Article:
Trafficking in lunacy

Kevin Cowherd

February 05, 1993|By Kevin Cowherd

A man of my age (41) and emotional health (fragile) has all he can do to get through each day without dissolving into a crying jag every five minutes or otherwise bugging out.

So I don't need any additional stress in my life.

I don't need any more psychos, losers or misfits making things any harder than they have to be.

I especially don't need to see a woman brushing her teeth as she negotiates her car next to mine in rush-hour traffic, which we will get to in a moment. Please . . . don't rush me.

Actually, that was not the craziest thing I've seen someone do behind the wheel. One time I actually saw a man . . . well, we should start at the beginning for this one.

The whole ugly incident began last year when I was driving north on I-95 through Delaware.

(Delaware is a wonderful state. What makes it especially wonderful is that it is a very tiny state, which keeps the psycho population at a tolerable level.

(I might move there when I retire. Which could be any day now, judging by the way things are going.)

Anyway, I was driving along in my usual cautious manner -- speedometer glued at 55, hands at the 10 o'clock and 2 o'clock positions on the steering wheel -- when I noticed a mini-van up ahead with Florida license plates.

ZTC What caught my eye was that the van was weaving from one side of the lane to the other. Naturally this did not surprise me, not in this day and age.

I figured the driver was probably shot-gunning a Coors or jabbing a syringe into one arm.

Or I figured there was some bug-eyed freak in a turban holding a gun to the driver's head, which would understandably account for a lapse in concentration.

Are you kidding? This is the 1990s, for God's sake. You see that sort of stuff on the way to church Sunday morning.

Anyway, a minute or two later, we drew up alongside the van. And despite my better judgment (and the very real threat of gunfire erupting from this vehicle) I glanced over at the driver.

And the driver was . . . well, I nearly drove off the road when I saw this. The driver was playing with an Etch-a-Sketch!

Which was bad enough, of course. But the woman in the passenger seat -- wife? girlfriend? fellow Percodan abuser? -- was smiling vacantly and acting as if this was the most normal thing in the world.

Well. My first instinct was to beep the horn and roll down the window and yell something to this psycho.

But then I thought: If this guy is crazy enough to use an Etch-a-Sketch while he drives, there's no telling what he'll do if I yell at him. He might start foaming at the mouth or barking like a dog.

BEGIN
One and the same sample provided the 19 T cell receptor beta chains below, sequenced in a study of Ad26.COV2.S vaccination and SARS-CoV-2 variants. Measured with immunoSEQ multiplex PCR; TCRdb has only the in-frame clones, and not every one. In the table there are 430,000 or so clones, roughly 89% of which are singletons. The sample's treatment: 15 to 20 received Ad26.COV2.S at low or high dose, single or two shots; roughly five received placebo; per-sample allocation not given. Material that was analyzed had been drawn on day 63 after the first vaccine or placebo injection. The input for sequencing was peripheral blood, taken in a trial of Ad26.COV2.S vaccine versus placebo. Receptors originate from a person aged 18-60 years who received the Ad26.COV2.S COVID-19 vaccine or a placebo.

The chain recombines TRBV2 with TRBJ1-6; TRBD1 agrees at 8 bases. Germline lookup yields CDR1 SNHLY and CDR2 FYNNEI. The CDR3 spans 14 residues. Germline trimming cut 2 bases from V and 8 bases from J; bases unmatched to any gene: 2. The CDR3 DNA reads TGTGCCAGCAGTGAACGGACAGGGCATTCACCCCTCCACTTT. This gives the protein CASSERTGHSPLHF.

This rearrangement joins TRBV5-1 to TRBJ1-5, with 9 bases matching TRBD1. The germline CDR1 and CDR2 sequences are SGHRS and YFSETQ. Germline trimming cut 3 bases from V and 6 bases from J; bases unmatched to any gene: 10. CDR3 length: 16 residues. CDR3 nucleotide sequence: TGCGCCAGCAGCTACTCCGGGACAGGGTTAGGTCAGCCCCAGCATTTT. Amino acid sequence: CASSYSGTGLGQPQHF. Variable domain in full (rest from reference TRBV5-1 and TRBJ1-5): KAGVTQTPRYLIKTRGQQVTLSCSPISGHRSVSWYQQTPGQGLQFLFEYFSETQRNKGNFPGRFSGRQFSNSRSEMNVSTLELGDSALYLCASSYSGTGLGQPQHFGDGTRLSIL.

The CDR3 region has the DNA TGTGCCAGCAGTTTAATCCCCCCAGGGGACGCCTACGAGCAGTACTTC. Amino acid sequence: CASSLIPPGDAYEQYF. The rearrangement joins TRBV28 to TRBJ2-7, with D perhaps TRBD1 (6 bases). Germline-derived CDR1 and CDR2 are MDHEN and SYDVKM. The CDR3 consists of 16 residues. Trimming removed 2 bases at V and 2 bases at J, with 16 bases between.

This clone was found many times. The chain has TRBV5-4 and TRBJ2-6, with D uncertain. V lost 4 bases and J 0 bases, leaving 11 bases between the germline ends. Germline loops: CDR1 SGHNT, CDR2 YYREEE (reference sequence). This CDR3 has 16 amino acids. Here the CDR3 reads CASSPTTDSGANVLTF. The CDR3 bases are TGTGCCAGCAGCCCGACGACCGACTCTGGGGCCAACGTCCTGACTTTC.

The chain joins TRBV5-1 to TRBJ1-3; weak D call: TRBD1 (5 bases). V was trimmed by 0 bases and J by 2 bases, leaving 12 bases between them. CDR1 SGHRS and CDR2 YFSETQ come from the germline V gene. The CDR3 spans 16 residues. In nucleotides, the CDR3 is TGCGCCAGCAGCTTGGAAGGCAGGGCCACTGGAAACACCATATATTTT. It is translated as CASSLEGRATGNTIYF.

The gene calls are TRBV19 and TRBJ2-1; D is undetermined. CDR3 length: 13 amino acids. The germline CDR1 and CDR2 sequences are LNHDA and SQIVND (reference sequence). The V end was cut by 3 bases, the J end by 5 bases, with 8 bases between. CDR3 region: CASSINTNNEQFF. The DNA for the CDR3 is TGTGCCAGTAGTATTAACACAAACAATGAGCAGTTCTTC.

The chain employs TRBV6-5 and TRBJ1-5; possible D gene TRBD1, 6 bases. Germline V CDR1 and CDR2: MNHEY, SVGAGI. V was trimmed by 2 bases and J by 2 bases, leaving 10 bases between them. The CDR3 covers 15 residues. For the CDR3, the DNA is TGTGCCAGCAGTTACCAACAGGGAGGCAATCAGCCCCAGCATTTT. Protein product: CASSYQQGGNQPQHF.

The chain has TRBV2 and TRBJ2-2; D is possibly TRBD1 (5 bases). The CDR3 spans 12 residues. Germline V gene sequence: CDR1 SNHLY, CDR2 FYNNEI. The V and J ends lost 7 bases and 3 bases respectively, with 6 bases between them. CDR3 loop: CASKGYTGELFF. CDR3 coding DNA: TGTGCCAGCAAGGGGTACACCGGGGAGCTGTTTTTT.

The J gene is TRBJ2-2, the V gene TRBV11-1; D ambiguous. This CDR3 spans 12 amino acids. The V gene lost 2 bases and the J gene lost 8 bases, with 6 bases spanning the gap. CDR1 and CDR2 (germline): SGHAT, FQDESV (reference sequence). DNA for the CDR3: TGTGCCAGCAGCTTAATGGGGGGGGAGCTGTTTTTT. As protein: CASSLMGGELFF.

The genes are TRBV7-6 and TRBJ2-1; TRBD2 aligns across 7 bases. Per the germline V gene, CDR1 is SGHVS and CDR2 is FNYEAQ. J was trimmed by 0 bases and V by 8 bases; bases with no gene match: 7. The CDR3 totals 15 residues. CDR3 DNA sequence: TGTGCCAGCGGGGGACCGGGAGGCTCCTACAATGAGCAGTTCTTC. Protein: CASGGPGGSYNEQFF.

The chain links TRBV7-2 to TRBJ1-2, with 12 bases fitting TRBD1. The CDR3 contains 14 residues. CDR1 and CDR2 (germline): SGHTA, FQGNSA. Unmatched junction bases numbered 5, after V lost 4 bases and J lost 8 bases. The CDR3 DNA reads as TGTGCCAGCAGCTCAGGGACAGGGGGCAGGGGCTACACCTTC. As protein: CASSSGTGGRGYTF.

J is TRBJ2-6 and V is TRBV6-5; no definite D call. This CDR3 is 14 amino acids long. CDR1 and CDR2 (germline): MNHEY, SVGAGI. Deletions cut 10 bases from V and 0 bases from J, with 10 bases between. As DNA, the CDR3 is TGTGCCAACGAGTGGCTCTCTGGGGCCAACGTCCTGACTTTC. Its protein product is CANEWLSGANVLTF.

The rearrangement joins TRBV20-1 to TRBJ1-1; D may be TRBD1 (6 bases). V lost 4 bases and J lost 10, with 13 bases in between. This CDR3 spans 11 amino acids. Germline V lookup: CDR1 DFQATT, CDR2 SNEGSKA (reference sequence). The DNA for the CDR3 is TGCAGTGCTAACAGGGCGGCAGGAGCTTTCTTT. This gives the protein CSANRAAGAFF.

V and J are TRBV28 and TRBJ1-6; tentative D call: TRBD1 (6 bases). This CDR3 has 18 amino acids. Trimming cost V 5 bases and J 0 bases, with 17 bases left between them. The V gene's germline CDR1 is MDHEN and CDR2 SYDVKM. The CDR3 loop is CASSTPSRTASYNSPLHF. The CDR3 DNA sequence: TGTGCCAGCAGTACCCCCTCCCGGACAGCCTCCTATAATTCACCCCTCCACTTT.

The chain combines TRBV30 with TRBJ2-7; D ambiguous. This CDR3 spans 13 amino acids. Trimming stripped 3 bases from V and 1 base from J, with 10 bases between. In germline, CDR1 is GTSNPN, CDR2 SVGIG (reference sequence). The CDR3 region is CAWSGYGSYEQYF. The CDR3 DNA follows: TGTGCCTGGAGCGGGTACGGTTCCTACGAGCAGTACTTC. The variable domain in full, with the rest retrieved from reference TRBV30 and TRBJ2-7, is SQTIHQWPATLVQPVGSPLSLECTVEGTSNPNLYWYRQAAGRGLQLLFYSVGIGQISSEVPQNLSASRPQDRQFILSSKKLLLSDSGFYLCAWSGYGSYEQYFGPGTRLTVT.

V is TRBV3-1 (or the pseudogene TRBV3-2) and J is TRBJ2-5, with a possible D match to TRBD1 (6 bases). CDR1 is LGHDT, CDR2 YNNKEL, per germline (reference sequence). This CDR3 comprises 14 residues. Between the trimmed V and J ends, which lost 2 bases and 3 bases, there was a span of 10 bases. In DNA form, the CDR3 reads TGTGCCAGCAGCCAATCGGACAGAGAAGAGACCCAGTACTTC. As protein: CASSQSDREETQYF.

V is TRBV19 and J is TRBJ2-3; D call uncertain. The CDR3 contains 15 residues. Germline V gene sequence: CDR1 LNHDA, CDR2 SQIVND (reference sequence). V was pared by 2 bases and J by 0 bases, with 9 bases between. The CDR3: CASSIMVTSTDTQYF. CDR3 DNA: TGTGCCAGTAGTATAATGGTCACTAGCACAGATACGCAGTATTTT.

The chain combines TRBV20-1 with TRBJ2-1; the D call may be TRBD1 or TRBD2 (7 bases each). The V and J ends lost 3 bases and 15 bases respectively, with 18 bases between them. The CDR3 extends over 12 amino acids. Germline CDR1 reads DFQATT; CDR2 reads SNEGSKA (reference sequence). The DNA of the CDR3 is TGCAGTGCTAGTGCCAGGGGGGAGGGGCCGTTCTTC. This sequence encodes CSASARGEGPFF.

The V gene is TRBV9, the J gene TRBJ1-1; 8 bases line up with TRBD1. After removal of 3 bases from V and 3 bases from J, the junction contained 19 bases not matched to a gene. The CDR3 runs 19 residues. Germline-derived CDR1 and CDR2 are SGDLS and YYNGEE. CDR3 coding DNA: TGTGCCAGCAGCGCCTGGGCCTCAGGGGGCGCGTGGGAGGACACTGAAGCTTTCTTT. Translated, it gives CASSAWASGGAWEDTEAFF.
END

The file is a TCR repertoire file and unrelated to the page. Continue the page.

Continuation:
Or he might really flip out and jerk the wheel violently and ram me.

So instead I gunned the accelerator, attempting to put as much distance as I could between me and this psycho.

I didn't want to be anywhere around when, absorbed in drawing a nifty picture of a barn or whatever, he plowed into a chemical truck, igniting a towering fireball and releasing a cloud of deadly methane that would shut down the highway for hours and have emergency crews in Mylex suits and gas masks cleaning up the mess.

Look, I have seen people do some crazy stuff behind the wheel. I've seen them put on makeup, eat Buffalo wings, clip their fingernails. A friend of mine swears he saw a woman reading People while roaring through a busy intersection.

But the nut with the Etch-a-Sketch . . . that was taking lunacy to a whole different level.

So was the woman brushing her teeth behind the wheel. I spotted her around 8:30 one morning on the Beltway. She was doing about 60, with one hand on the wheel of her Chrysler and the other hand furiously jabbing a toothbrush into her mouth.

At first I thought: OK, it's early. You're seeing things. Hell, you haven't even had a cup of coffee yet.

But when I looked over again, sure enough, the woman was brushing her teeth! And checking the results in her rear-view mirror.

Dispelling the notion that she had totally lost touch with reality, she would, on occasion, glance at the road, as if thinking: "Oh, that's right . . . we're in traffic."

Well. All sorts of questions run through your mind after seeing something like this. There is, for example, the whole issue of where exactly does she spit?

L Which, quite frankly, I would prefer not to get into at all.

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